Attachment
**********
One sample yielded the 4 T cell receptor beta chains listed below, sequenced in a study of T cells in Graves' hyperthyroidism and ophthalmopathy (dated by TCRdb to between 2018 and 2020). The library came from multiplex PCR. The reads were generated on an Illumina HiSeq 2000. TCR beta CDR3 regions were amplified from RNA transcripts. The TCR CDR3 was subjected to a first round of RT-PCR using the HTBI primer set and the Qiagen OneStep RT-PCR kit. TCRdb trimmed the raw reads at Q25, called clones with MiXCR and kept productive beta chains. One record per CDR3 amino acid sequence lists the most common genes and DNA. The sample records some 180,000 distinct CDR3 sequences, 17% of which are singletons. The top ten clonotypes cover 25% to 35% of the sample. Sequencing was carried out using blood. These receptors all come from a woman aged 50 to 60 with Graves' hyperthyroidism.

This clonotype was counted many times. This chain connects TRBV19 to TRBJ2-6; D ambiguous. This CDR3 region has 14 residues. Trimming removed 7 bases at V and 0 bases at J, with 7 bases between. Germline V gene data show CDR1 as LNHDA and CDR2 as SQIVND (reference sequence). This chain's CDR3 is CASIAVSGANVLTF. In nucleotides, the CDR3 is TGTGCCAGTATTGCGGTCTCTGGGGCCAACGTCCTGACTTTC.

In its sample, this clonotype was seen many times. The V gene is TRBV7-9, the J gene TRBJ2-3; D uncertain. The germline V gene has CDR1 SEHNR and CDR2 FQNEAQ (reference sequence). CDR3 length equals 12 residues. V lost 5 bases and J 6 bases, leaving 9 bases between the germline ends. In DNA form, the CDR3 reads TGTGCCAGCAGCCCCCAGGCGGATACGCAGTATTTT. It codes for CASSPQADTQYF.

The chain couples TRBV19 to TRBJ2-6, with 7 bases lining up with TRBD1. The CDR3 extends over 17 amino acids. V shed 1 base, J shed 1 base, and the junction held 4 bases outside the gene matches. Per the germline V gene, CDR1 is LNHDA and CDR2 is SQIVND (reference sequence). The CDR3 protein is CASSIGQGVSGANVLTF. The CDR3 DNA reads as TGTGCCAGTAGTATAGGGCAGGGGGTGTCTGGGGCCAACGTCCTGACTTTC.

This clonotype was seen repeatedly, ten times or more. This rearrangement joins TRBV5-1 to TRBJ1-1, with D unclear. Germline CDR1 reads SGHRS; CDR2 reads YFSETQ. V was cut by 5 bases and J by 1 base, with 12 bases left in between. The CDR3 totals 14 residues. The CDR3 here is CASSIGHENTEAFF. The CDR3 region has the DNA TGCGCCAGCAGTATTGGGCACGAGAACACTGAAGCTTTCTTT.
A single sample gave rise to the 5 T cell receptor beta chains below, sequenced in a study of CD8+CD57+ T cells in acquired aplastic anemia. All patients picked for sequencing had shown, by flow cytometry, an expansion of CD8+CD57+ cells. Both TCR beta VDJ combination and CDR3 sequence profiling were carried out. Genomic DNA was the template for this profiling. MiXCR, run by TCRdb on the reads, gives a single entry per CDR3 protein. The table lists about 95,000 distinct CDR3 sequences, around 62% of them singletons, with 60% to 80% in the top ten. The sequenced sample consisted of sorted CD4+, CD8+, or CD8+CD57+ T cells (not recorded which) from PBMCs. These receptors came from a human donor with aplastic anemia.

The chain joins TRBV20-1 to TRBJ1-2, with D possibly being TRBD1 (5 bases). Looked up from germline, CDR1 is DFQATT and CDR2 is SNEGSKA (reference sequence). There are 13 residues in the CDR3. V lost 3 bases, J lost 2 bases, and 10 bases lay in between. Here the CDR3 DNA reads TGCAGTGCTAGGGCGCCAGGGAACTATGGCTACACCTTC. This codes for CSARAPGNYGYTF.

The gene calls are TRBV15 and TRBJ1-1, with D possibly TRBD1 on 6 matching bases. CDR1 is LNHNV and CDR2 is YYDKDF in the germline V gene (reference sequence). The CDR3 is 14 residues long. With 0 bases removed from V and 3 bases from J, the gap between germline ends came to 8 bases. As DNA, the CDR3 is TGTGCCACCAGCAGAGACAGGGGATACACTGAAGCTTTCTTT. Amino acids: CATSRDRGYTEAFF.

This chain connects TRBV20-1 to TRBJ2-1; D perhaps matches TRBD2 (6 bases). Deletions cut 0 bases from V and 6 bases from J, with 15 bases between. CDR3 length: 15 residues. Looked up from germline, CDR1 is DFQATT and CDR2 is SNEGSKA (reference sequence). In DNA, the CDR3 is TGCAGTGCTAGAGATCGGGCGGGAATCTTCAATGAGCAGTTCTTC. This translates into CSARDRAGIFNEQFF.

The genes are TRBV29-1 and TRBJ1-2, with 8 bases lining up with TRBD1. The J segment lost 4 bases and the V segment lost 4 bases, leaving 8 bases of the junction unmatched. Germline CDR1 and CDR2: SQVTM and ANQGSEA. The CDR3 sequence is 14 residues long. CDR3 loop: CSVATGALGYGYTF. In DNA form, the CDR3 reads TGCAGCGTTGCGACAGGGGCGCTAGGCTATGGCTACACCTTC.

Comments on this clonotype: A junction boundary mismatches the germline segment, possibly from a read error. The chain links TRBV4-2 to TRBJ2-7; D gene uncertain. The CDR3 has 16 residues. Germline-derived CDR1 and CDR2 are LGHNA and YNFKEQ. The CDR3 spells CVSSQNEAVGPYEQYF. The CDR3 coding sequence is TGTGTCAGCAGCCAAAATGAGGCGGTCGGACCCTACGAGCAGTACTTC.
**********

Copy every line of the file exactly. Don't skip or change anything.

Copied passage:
One sample yielded the 4 T cell receptor beta chains listed below, sequenced in a study of T cells in Graves' hyperthyroidism and ophthalmopathy (dated by TCRdb to between 2018 and 2020). The library came from multiplex PCR. The reads were generated on an Illumina HiSeq 2000. TCR beta CDR3 regions were amplified from RNA transcripts. The TCR CDR3 was subjected to a first round of RT-PCR using the HTBI primer set and the Qiagen OneStep RT-PCR kit. TCRdb trimmed the raw reads at Q25, called clones with MiXCR and kept productive beta chains. One record per CDR3 amino acid sequence lists the most common genes and DNA. The sample records some 180,000 distinct CDR3 sequences, 17% of which are singletons. The top ten clonotypes cover 25% to 35% of the sample. Sequencing was carried out using blood. These receptors all come from a woman aged 50 to 60 with Graves' hyperthyroidism.

This clonotype was counted many times. This chain connects TRBV19 to TRBJ2-6; D ambiguous. This CDR3 region has 14 residues. Trimming removed 7 bases at V and 0 bases at J, with 7 bases between. Germline V gene data show CDR1 as LNHDA and CDR2 as SQIVND (reference sequence). This chain's CDR3 is CASIAVSGANVLTF. In nucleotides, the CDR3 is TGTGCCAGTATTGCGGTCTCTGGGGCCAACGTCCTGACTTTC.

In its sample, this clonotype was seen many times. The V gene is TRBV7-9, the J gene TRBJ2-3; D uncertain. The germline V gene has CDR1 SEHNR and CDR2 FQNEAQ (reference sequence). CDR3 length equals 12 residues. V lost 5 bases and J 6 bases, leaving 9 bases between the germline ends. In DNA form, the CDR3 reads TGTGCCAGCAGCCCCCAGGCGGATACGCAGTATTTT. It codes for CASSPQADTQYF.

The chain couples TRBV19 to TRBJ2-6, with 7 bases lining up with TRBD1. The CDR3 extends over 17 amino acids. V shed 1 base, J shed 1 base, and the junction held 4 bases outside the gene matches. Per the germline V gene, CDR1 is LNHDA and CDR2 is SQIVND (reference sequence). The CDR3 protein is CASSIGQGVSGANVLTF. The CDR3 DNA reads as TGTGCCAGTAGTATAGGGCAGGGGGTGTCTGGGGCCAACGTCCTGACTTTC.

This clonotype was seen repeatedly, ten times or more. This rearrangement joins TRBV5-1 to TRBJ1-1, with D unclear. Germline CDR1 reads SGHRS; CDR2 reads YFSETQ. V was cut by 5 bases and J by 1 base, with 12 bases left in between. The CDR3 totals 14 residues. The CDR3 here is CASSIGHENTEAFF. The CDR3 region has the DNA TGCGCCAGCAGTATTGGGCACGAGAACACTGAAGCTTTCTTT.
A single sample gave rise to the 5 T cell receptor beta chains below, sequenced in a study of CD8+CD57+ T cells in acquired aplastic anemia. All patients picked for sequencing had shown, by flow cytometry, an expansion of CD8+CD57+ cells. Both TCR beta VDJ combination and CDR3 sequence profiling were carried out. Genomic DNA was the template for this profiling. MiXCR, run by TCRdb on the reads, gives a single entry per CDR3 protein. The table lists about 95,000 distinct CDR3 sequences, around 62% of them singletons, with 60% to 80% in the top ten. The sequenced sample consisted of sorted CD4+, CD8+, or CD8+CD57+ T cells (not recorded which) from PBMCs. These receptors came from a human donor with aplastic anemia.

The chain joins TRBV20-1 to TRBJ1-2, with D possibly being TRBD1 (5 bases). Looked up from germline, CDR1 is DFQATT and CDR2 is SNEGSKA (reference sequence). There are 13 residues in the CDR3. V lost 3 bases, J lost 2 bases, and 10 bases lay in between. Here the CDR3 DNA reads TGCAGTGCTAGGGCGCCAGGGAACTATGGCTACACCTTC. This codes for CSARAPGNYGYTF.

The gene calls are TRBV15 and TRBJ1-1, with D possibly TRBD1 on 6 matching bases. CDR1 is LNHNV and CDR2 is YYDKDF in the germline V gene (reference sequence). The CDR3 is 14 residues long. With 0 bases removed from V and 3 bases from J, the gap between germline ends came to 8 bases. As DNA, the CDR3 is TGTGCCACCAGCAGAGACAGGGGATACACTGAAGCTTTCTTT. Amino acids: CATSRDRGYTEAFF.

This chain connects TRBV20-1 to TRBJ2-1; D perhaps matches TRBD2 (6 bases). Deletions cut 0 bases from V and 6 bases from J, with 15 bases between. CDR3 length: 15 residues. Looked up from germline, CDR1 is DFQATT and CDR2 is SNEGSKA (reference sequence). In DNA, the CDR3 is TGCAGTGCTAGAGATCGGGCGGGAATCTTCAATGAGCAGTTCTTC. This translates into CSARDRAGIFNEQFF.

The genes are TRBV29-1 and TRBJ1-2, with 8 bases lining up with TRBD1. The J segment lost 4 bases and the V segment lost 4 bases, leaving 8 bases of the junction unmatched. Germline CDR1 and CDR2: SQVTM and ANQGSEA. The CDR3 sequence is 14 residues long. CDR3 loop: CSVATGALGYGYTF. In DNA form, the CDR3 reads TGCAGCGTTGCGACAGGGGCGCTAGGCTATGGCTACACCTTC.

Comments on this clonotype: A junction boundary mismatches the germline segment, possibly from a read error. The chain links TRBV4-2 to TRBJ2-7; D gene uncertain. The CDR3 has 16 residues. Germline-derived CDR1 and CDR2 are LGHNA and YNFKEQ. The CDR3 spells CVSSQNEAVGPYEQYF. The CDR3 coding sequence is TGTGTCAGCAGCCAAAATGAGGCGGTCGGACCCTACGAGCAGTACTTC.